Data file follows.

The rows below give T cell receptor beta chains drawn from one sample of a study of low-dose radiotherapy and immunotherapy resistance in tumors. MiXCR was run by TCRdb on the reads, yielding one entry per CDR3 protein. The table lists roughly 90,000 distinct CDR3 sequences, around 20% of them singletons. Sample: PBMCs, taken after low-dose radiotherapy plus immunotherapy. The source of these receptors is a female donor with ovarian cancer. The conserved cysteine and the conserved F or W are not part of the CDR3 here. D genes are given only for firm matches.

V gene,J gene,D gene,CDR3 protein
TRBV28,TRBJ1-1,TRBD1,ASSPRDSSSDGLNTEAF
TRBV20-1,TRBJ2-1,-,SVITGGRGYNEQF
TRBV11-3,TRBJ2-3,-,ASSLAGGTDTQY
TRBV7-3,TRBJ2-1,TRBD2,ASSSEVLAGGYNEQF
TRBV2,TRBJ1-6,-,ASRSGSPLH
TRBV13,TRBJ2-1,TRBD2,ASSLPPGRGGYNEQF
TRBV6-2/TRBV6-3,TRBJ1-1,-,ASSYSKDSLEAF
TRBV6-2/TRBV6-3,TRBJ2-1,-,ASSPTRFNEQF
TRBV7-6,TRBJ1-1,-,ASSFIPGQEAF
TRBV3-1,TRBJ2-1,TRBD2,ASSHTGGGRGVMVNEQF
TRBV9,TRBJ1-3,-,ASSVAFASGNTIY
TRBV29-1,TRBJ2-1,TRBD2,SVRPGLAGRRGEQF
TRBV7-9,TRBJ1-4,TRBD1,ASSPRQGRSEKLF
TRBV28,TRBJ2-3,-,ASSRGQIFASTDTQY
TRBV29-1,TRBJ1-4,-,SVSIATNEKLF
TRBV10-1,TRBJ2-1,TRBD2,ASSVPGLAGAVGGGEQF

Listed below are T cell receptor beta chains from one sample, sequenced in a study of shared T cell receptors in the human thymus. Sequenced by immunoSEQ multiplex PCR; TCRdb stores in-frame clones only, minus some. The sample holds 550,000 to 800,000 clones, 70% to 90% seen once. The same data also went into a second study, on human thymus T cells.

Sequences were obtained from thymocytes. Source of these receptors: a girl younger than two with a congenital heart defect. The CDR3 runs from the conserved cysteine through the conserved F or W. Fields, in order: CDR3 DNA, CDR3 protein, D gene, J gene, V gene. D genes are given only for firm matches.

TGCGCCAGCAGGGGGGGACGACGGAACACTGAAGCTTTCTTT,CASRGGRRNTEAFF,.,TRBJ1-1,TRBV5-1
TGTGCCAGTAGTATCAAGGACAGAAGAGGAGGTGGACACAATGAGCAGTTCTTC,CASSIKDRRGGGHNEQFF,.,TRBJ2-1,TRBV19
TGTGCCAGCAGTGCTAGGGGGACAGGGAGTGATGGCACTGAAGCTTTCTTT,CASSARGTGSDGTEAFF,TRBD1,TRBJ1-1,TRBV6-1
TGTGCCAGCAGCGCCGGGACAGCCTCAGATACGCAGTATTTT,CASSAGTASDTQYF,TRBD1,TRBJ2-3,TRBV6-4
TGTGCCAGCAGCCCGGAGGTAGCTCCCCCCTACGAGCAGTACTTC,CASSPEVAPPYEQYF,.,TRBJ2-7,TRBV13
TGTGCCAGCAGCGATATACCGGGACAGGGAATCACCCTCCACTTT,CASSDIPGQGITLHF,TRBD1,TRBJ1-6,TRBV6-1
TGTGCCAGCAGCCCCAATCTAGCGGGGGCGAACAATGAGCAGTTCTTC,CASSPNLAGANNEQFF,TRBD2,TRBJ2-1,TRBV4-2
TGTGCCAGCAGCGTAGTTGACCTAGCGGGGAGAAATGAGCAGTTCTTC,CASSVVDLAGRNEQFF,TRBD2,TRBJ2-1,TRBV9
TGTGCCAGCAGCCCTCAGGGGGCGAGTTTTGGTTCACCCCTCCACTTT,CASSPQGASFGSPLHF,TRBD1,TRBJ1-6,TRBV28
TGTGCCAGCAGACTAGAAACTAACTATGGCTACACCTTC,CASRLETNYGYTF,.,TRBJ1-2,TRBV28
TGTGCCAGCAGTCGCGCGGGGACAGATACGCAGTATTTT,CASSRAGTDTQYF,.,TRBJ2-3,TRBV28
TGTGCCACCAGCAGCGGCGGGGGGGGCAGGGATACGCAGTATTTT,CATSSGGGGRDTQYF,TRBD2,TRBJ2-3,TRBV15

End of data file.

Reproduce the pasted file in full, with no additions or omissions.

The rows below give T cell receptor beta chains drawn from one sample of a study of low-dose radiotherapy and immunotherapy resistance in tumors. MiXCR was run by TCRdb on the reads, yielding one entry per CDR3 protein. The table lists roughly 90,000 distinct CDR3 sequences, around 20% of them singletons. Sample: PBMCs, taken after low-dose radiotherapy plus immunotherapy. The source of these receptors is a female donor with ovarian cancer. The conserved cysteine and the conserved F or W are not part of the CDR3 here. D genes are given only for firm matches.

V gene,J gene,D gene,CDR3 protein
TRBV28,TRBJ1-1,TRBD1,ASSPRDSSSDGLNTEAF
TRBV20-1,TRBJ2-1,-,SVITGGRGYNEQF
TRBV11-3,TRBJ2-3,-,ASSLAGGTDTQY
TRBV7-3,TRBJ2-1,TRBD2,ASSSEVLAGGYNEQF
TRBV2,TRBJ1-6,-,ASRSGSPLH
TRBV13,TRBJ2-1,TRBD2,ASSLPPGRGGYNEQF
TRBV6-2/TRBV6-3,TRBJ1-1,-,ASSYSKDSLEAF
TRBV6-2/TRBV6-3,TRBJ2-1,-,ASSPTRFNEQF
TRBV7-6,TRBJ1-1,-,ASSFIPGQEAF
TRBV3-1,TRBJ2-1,TRBD2,ASSHTGGGRGVMVNEQF
TRBV9,TRBJ1-3,-,ASSVAFASGNTIY
TRBV29-1,TRBJ2-1,TRBD2,SVRPGLAGRRGEQF
TRBV7-9,TRBJ1-4,TRBD1,ASSPRQGRSEKLF
TRBV28,TRBJ2-3,-,ASSRGQIFASTDTQY
TRBV29-1,TRBJ1-4,-,SVSIATNEKLF
TRBV10-1,TRBJ2-1,TRBD2,ASSVPGLAGAVGGGEQF

Listed below are T cell receptor beta chains from one sample, sequenced in a study of shared T cell receptors in the human thymus. Sequenced by immunoSEQ multiplex PCR; TCRdb stores in-frame clones only, minus some. The sample holds 550,000 to 800,000 clones, 70% to 90% seen once. The same data also went into a second study, on human thymus T cells.

Sequences were obtained from thymocytes. Source of these receptors: a girl younger than two with a congenital heart defect. The CDR3 runs from the conserved cysteine through the conserved F or W. Fields, in order: CDR3 DNA, CDR3 protein, D gene, J gene, V gene. D genes are given only for firm matches.

TGCGCCAGCAGGGGGGGACGACGGAACACTGAAGCTTTCTTT,CASRGGRRNTEAFF,.,TRBJ1-1,TRBV5-1
TGTGCCAGTAGTATCAAGGACAGAAGAGGAGGTGGACACAATGAGCAGTTCTTC,CASSIKDRRGGGHNEQFF,.,TRBJ2-1,TRBV19
TGTGCCAGCAGTGCTAGGGGGACAGGGAGTGATGGCACTGAAGCTTTCTTT,CASSARGTGSDGTEAFF,TRBD1,TRBJ1-1,TRBV6-1
TGTGCCAGCAGCGCCGGGACAGCCTCAGATACGCAGTATTTT,CASSAGTASDTQYF,TRBD1,TRBJ2-3,TRBV6-4
TGTGCCAGCAGCCCGGAGGTAGCTCCCCCCTACGAGCAGTACTTC,CASSPEVAPPYEQYF,.,TRBJ2-7,TRBV13
TGTGCCAGCAGCGATATACCGGGACAGGGAATCACCCTCCACTTT,CASSDIPGQGITLHF,TRBD1,TRBJ1-6,TRBV6-1
TGTGCCAGCAGCCCCAATCTAGCGGGGGCGAACAATGAGCAGTTCTTC,CASSPNLAGANNEQFF,TRBD2,TRBJ2-1,TRBV4-2
TGTGCCAGCAGCGTAGTTGACCTAGCGGGGAGAAATGAGCAGTTCTTC,CASSVVDLAGRNEQFF,TRBD2,TRBJ2-1,TRBV9
TGTGCCAGCAGCCCTCAGGGGGCGAGTTTTGGTTCACCCCTCCACTTT,CASSPQGASFGSPLHF,TRBD1,TRBJ1-6,TRBV28
TGTGCCAGCAGACTAGAAACTAACTATGGCTACACCTTC,CASRLETNYGYTF,.,TRBJ1-2,TRBV28
TGTGCCAGCAGTCGCGCGGGGACAGATACGCAGTATTTT,CASSRAGTDTQYF,.,TRBJ2-3,TRBV28
TGTGCCACCAGCAGCGGCGGGGGGGGCAGGGATACGCAGTATTTT,CATSSGGGGRDTQYF,TRBD2,TRBJ2-3,TRBV15